As a sports physiotherapist, it is important that you not only rehabilitate athletes but ensure that they are fully fit to return to play. As many of you are fully aware, objective measures such us a full active range of motion does not determine an athlete’s readiness to RTP. Accordingly, a comprehensive assessment of an athlete’s function, via functional performance testing, becomes an absolute assessment necessity. This article will discuss current research on the the role and implementation of functional performance testing, as well as some tests that you may use in your own clinical practice.
What Do We Know About Functional Performance?
As previously suggested, it is essential that we as physiotherapists assess all elements of function. This may seem like commonsense (which they say is not common), however, in orde for an athlete to effectively perform their high level sports they require:
- Strength and Power
- ROM and Flexibility
- Balance and Proprioception
- Functional and safe movement patterns (Reiman & Manske, 2013)
This is shown in the venn diagram below, which has been recreated from the work of Reiman & Manske (2009). Whilst many of these outcomes can be assessed using traditional or standard clinical examination methods, such as manual muscle testing or goniometry, these may miss functional issues that the rehabilitating athlete still has.
This is readily identified by the work of Bohannon (2005) which showed the sensitivity of manual muscle testing to deficits between sides or relative to normal never exceeded 75%! Furthermore, Murphy and Wilson (1997) found no relationship between training-induced changes in strength and athletic performance. Finally, we are all aware of the questionable relationship between flexibility and athletic performance or injury risk (Ingraham, 2003).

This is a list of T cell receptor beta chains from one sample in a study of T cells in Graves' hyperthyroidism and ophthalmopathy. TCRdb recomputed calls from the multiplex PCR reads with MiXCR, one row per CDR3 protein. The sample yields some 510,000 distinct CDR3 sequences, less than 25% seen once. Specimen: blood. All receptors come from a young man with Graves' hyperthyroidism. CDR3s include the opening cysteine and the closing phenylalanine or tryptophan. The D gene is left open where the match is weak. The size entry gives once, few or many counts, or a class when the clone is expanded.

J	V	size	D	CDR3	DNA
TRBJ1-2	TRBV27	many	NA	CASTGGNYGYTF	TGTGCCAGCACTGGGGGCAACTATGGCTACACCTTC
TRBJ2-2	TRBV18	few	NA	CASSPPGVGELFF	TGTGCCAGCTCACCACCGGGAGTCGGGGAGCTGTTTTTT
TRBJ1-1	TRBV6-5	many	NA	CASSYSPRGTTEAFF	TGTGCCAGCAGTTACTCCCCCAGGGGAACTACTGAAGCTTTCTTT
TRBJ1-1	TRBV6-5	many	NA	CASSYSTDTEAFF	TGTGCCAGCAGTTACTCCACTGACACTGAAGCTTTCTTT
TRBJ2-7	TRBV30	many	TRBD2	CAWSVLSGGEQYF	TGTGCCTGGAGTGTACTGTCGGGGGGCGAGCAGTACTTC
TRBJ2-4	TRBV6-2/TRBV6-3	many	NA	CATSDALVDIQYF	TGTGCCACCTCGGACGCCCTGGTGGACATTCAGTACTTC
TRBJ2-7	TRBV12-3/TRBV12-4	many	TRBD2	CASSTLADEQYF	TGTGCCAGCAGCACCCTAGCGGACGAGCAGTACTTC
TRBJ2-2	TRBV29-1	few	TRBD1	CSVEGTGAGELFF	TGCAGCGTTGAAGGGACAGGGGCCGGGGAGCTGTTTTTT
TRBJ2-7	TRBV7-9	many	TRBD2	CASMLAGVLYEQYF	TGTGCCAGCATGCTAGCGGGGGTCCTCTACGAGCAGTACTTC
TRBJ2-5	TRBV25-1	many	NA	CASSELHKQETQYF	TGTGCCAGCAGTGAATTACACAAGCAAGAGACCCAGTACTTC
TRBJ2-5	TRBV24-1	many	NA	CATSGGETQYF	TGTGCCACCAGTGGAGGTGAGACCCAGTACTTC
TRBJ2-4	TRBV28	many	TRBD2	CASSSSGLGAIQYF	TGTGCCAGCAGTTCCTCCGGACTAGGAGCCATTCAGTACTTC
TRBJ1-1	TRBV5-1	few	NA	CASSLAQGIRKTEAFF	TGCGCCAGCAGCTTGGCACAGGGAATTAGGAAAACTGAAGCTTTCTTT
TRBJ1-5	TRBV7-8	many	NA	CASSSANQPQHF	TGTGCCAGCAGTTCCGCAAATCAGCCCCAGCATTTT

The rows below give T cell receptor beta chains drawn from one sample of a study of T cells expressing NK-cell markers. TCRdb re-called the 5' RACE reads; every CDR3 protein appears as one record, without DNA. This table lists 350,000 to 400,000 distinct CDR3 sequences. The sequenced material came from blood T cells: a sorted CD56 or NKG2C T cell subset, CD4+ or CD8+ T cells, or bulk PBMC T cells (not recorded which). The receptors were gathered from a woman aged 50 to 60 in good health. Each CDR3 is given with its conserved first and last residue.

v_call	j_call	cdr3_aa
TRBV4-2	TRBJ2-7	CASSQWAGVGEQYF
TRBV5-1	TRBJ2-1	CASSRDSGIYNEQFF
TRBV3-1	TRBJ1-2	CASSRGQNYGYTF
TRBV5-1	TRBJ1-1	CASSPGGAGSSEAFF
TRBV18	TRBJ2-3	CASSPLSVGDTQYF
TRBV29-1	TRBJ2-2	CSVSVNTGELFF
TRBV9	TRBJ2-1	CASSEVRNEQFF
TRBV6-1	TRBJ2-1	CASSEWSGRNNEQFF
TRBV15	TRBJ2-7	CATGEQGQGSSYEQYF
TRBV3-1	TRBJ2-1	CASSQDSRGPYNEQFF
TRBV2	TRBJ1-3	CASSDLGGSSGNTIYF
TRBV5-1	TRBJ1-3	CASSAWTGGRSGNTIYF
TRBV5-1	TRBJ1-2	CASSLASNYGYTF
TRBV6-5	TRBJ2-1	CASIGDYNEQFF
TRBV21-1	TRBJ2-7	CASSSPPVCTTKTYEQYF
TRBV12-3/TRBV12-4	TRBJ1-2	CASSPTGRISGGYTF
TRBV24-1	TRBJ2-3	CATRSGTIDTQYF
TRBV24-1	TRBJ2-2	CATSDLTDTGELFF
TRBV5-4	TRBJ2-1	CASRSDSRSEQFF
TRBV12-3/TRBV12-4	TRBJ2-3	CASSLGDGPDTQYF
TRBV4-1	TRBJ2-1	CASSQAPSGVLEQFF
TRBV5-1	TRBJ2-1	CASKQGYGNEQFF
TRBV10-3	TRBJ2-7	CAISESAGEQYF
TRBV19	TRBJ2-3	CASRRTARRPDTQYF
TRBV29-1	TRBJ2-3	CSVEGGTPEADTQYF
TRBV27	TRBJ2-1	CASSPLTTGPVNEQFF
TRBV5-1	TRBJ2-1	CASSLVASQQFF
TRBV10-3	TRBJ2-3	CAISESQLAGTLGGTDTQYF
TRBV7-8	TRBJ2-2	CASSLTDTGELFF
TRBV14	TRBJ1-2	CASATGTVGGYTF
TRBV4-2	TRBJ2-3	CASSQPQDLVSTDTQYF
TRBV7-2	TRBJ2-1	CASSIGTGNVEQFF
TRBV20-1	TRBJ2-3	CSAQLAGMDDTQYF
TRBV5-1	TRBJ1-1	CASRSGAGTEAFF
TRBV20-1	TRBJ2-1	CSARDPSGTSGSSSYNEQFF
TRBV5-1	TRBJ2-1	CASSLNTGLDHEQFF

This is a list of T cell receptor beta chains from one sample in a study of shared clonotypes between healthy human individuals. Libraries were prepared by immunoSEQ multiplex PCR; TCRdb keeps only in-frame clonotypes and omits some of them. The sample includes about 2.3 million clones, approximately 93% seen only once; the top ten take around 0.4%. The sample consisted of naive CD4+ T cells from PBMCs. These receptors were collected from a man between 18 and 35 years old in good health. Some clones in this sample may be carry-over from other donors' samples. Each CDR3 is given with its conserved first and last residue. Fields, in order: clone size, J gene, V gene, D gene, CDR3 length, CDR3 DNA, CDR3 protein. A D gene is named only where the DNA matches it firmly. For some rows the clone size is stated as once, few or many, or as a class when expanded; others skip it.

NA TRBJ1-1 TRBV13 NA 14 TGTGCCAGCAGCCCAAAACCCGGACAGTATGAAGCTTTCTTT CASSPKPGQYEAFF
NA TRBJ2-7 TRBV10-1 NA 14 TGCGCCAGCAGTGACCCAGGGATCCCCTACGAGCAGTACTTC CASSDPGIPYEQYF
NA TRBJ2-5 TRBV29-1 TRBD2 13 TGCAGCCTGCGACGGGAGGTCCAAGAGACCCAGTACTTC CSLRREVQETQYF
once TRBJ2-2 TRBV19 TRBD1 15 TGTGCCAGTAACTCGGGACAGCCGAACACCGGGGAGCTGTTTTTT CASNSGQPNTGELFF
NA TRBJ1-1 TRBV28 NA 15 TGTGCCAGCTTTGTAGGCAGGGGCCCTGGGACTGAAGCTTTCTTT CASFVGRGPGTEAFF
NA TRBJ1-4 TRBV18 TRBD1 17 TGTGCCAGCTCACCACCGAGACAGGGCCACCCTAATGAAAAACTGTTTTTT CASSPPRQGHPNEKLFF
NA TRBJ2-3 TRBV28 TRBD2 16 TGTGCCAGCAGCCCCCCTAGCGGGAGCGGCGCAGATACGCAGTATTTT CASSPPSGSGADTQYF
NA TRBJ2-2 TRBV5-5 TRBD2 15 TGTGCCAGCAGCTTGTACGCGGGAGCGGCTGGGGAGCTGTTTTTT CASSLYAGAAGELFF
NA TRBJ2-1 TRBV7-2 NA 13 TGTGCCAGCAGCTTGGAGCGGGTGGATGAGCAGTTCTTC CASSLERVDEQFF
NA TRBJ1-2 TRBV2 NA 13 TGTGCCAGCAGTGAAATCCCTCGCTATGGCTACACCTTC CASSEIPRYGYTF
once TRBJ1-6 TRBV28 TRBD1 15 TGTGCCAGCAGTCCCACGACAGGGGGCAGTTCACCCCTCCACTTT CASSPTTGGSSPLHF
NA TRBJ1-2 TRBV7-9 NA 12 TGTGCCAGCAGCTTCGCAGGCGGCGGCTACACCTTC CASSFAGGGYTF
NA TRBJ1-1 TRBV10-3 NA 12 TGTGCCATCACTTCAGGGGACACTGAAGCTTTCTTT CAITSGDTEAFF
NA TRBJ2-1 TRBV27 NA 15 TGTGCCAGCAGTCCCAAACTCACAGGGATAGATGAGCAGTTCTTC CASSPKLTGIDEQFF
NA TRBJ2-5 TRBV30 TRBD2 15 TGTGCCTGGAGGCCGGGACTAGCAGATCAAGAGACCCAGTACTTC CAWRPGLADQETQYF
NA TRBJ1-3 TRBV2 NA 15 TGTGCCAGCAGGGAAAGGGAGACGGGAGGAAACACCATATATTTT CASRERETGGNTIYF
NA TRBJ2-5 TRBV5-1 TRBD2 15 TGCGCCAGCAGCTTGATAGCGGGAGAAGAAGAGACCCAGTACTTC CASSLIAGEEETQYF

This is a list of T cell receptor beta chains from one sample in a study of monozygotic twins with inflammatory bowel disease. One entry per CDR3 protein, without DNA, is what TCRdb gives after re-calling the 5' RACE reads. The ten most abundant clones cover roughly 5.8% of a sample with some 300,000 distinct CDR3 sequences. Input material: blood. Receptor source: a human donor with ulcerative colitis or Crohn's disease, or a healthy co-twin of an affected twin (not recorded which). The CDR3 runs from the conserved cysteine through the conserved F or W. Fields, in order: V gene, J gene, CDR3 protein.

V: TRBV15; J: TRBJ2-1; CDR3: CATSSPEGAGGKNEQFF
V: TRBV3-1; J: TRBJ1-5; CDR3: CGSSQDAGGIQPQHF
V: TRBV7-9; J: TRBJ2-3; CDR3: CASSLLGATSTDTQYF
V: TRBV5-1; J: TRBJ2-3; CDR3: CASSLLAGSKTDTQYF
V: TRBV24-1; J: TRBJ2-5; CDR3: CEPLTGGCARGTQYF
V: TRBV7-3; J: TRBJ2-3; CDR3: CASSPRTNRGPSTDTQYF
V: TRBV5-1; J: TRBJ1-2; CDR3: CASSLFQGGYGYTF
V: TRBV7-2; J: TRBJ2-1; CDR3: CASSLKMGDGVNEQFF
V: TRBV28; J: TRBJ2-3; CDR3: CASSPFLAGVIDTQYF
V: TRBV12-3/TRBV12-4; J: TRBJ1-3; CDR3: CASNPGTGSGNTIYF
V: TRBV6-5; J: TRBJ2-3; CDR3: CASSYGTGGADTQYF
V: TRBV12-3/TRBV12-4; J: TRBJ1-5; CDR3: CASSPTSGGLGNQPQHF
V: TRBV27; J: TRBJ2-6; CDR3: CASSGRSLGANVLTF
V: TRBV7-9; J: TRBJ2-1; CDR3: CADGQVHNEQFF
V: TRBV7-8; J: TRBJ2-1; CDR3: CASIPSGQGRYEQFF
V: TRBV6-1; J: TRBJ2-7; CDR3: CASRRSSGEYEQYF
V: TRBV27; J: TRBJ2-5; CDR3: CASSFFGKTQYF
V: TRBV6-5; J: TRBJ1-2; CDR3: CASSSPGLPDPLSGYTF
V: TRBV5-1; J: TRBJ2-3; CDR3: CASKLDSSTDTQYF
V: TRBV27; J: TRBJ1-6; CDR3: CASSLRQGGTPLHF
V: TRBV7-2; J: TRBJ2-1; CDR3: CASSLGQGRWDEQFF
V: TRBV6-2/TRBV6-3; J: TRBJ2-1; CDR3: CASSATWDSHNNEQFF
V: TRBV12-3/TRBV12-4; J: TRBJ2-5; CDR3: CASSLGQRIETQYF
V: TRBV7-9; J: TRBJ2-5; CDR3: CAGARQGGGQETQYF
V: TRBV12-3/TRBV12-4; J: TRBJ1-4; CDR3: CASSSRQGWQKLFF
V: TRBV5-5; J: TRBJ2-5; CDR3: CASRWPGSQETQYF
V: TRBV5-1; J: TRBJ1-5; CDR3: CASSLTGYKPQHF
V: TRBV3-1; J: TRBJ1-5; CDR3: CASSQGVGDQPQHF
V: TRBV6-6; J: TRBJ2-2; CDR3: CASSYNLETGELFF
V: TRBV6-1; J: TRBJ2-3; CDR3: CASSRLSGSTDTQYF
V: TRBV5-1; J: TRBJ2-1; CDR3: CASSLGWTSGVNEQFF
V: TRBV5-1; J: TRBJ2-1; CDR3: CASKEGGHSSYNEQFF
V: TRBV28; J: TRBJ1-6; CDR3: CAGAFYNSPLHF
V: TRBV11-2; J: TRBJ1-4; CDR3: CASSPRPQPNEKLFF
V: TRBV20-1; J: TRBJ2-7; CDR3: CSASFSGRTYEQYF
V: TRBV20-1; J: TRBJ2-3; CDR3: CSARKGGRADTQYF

So, how can we test the ability of our athletes to safely return to play and perform athletically? With functional performance testing, of course.
Essential Components of Functional Performance Testing (click to enlarge)
The Role of Functional Performance Testing in Assessing RTP Capacity
First, a definition fo what functional performance testing actually is. Reiman and Maske (2009) defined FPT as
A variety of physical skills and tests to determine:
1. One’s ability to participate at the desired level in sport, occupation, and recreation or to return to participation in a safe and timely manner without functional limitations; and
2. One’s ability to move through up to three planes of movement as determined via non-traditional testing that provides qualitative and quantitative information related to specialized motions involved in sport, exercise, and occupations.
Now that’s quiet a long and wordy definition, but it has some incredibly important points. The first is the need for you to determine the safety and timeliness of someone’s return to play. As an example, despite full ROM and strength measures I would not allow an athlete to RTP at 8 weeks following ACL reconstruction, given what we know about graft revascularisation and healing timeframes (as Dr Mulford says; you can’t beat biology).
Another important insight is the need for 3 planes of movement to be assessed! The importance of this notion becomes abundantly clear when you think of clinical examples, such as a hamstring strain. This athlete may perform without issue in frontal plane exercises, but be unable to effectively perform saggital tests. Furthermore, an athlete with a groin strain may have the opposite problem!